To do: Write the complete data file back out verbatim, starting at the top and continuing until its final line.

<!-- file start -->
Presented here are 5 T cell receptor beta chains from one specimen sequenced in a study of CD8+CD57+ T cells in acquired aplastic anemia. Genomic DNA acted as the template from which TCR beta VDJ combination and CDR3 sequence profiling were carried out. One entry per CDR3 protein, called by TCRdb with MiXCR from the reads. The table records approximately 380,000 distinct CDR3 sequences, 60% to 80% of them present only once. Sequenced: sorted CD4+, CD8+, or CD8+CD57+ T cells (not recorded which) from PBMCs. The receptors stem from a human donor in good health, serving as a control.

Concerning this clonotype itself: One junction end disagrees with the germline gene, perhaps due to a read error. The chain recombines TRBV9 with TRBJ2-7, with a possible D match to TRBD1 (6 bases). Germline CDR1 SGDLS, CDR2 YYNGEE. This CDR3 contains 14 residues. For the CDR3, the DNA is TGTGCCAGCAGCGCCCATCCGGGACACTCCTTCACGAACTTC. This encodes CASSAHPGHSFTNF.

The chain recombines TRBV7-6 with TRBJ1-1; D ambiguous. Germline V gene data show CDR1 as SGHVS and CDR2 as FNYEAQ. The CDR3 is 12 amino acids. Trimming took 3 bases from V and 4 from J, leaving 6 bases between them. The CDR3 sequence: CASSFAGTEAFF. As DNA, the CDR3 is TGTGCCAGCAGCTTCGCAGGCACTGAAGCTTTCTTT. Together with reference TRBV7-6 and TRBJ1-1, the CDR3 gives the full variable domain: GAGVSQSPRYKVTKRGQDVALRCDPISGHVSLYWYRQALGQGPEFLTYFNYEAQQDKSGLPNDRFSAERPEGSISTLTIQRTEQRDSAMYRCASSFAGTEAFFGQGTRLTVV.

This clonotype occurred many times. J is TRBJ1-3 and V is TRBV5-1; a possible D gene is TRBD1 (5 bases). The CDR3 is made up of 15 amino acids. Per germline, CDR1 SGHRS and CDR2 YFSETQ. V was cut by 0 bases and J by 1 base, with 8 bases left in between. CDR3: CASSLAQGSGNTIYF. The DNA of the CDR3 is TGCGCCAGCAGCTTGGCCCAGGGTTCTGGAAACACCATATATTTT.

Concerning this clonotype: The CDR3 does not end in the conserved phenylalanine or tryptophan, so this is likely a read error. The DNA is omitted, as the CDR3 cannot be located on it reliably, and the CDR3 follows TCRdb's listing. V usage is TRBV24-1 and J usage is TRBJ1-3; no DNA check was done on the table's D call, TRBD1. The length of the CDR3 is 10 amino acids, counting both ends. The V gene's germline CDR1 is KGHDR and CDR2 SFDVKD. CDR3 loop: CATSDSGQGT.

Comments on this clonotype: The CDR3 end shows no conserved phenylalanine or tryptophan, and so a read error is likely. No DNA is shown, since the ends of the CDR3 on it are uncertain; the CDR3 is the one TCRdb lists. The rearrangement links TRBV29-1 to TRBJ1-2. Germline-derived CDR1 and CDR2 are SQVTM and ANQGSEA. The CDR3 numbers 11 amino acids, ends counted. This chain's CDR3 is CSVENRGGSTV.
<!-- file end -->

Presented here are 5 T cell receptor beta chains from one specimen sequenced in a study of CD8+CD57+ T cells in acquired aplastic anemia. Genomic DNA acted as the template from which TCR beta VDJ combination and CDR3 sequence profiling were carried out. One entry per CDR3 protein, called by TCRdb with MiXCR from the reads. The table records approximately 380,000 distinct CDR3 sequences, 60% to 80% of them present only once. Sequenced: sorted CD4+, CD8+, or CD8+CD57+ T cells (not recorded which) from PBMCs. The receptors stem from a human donor in good health, serving as a control.

Concerning this clonotype itself: One junction end disagrees with the germline gene, perhaps due to a read error. The chain recombines TRBV9 with TRBJ2-7, with a possible D match to TRBD1 (6 bases). Germline CDR1 SGDLS, CDR2 YYNGEE. This CDR3 contains 14 residues. For the CDR3, the DNA is TGTGCCAGCAGCGCCCATCCGGGACACTCCTTCACGAACTTC. This encodes CASSAHPGHSFTNF.

The chain recombines TRBV7-6 with TRBJ1-1; D ambiguous. Germline V gene data show CDR1 as SGHVS and CDR2 as FNYEAQ. The CDR3 is 12 amino acids. Trimming took 3 bases from V and 4 from J, leaving 6 bases between them. The CDR3 sequence: CASSFAGTEAFF. As DNA, the CDR3 is TGTGCCAGCAGCTTCGCAGGCACTGAAGCTTTCTTT. Together with reference TRBV7-6 and TRBJ1-1, the CDR3 gives the full variable domain: GAGVSQSPRYKVTKRGQDVALRCDPISGHVSLYWYRQALGQGPEFLTYFNYEAQQDKSGLPNDRFSAERPEGSISTLTIQRTEQRDSAMYRCASSFAGTEAFFGQGTRLTVV.

This clonotype occurred many times. J is TRBJ1-3 and V is TRBV5-1; a possible D gene is TRBD1 (5 bases). The CDR3 is made up of 15 amino acids. Per germline, CDR1 SGHRS and CDR2 YFSETQ. V was cut by 0 bases and J by 1 base, with 8 bases left in between. CDR3: CASSLAQGSGNTIYF. The DNA of the CDR3 is TGCGCCAGCAGCTTGGCCCAGGGTTCTGGAAACACCATATATTTT.

Concerning this clonotype: The CDR3 does not end in the conserved phenylalanine or tryptophan, so this is likely a read error. The DNA is omitted, as the CDR3 cannot be located on it reliably, and the CDR3 follows TCRdb's listing. V usage is TRBV24-1 and J usage is TRBJ1-3; no DNA check was done on the table's D call, TRBD1. The length of the CDR3 is 10 amino acids, counting both ends. The V gene's germline CDR1 is KGHDR and CDR2 SFDVKD. CDR3 loop: CATSDSGQGT.

Comments on this clonotype: The CDR3 end shows no conserved phenylalanine or tryptophan, and so a read error is likely. No DNA is shown, since the ends of the CDR3 on it are uncertain; the CDR3 is the one TCRdb lists. The rearrangement links TRBV29-1 to TRBJ1-2. Germline-derived CDR1 and CDR2 are SQVTM and ANQGSEA. The CDR3 numbers 11 amino acids, ends counted. This chain's CDR3 is CSVENRGGSTV.